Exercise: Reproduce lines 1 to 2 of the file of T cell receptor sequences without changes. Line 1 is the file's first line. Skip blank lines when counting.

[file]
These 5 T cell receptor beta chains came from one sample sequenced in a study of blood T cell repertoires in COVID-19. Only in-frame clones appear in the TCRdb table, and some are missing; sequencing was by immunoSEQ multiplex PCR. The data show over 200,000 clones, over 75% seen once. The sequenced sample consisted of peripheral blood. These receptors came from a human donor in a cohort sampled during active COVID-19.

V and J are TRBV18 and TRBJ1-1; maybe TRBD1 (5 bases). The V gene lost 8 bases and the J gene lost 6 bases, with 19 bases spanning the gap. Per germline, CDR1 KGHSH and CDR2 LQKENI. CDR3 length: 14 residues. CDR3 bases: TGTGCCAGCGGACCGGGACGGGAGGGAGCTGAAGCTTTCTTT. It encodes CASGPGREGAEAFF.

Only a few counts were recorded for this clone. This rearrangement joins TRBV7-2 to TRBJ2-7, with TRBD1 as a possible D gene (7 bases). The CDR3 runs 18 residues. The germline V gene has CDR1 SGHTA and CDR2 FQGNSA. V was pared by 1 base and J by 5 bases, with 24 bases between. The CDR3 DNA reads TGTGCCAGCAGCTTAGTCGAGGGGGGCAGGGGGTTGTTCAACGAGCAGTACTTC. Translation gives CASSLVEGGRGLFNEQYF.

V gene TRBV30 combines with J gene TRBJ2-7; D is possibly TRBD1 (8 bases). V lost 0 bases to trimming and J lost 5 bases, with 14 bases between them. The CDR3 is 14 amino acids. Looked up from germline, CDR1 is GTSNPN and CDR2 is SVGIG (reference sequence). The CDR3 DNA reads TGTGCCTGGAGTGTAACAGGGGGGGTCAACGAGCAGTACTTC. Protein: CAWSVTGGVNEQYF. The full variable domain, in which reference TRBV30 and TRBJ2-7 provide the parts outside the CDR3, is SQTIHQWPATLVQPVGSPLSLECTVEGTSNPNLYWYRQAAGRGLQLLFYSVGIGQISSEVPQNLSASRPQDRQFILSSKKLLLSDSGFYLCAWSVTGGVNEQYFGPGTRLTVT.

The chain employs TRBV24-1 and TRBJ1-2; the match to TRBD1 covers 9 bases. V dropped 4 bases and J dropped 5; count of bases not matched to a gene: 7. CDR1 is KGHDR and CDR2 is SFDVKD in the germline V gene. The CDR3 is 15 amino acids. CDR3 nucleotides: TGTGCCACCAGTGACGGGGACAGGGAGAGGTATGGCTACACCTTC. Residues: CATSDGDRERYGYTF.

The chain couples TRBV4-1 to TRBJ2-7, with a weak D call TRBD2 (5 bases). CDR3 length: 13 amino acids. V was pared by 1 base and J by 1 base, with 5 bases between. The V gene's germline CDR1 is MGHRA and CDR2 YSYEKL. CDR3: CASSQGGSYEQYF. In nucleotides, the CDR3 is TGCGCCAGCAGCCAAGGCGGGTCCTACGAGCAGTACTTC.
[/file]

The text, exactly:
These 5 T cell receptor beta chains came from one sample sequenced in a study of blood T cell repertoires in COVID-19. Only in-frame clones appear in the TCRdb table, and some are missing; sequencing was by immunoSEQ multiplex PCR. The data show over 200,000 clones, over 75% seen once. The sequenced sample consisted of peripheral blood. These receptors came from a human donor in a cohort sampled during active COVID-19.

V and J are TRBV18 and TRBJ1-1; maybe TRBD1 (5 bases). The V gene lost 8 bases and the J gene lost 6 bases, with 19 bases spanning the gap. Per germline, CDR1 KGHSH and CDR2 LQKENI. CDR3 length: 14 residues. CDR3 bases: TGTGCCAGCGGACCGGGACGGGAGGGAGCTGAAGCTTTCTTT. It encodes CASGPGREGAEAFF.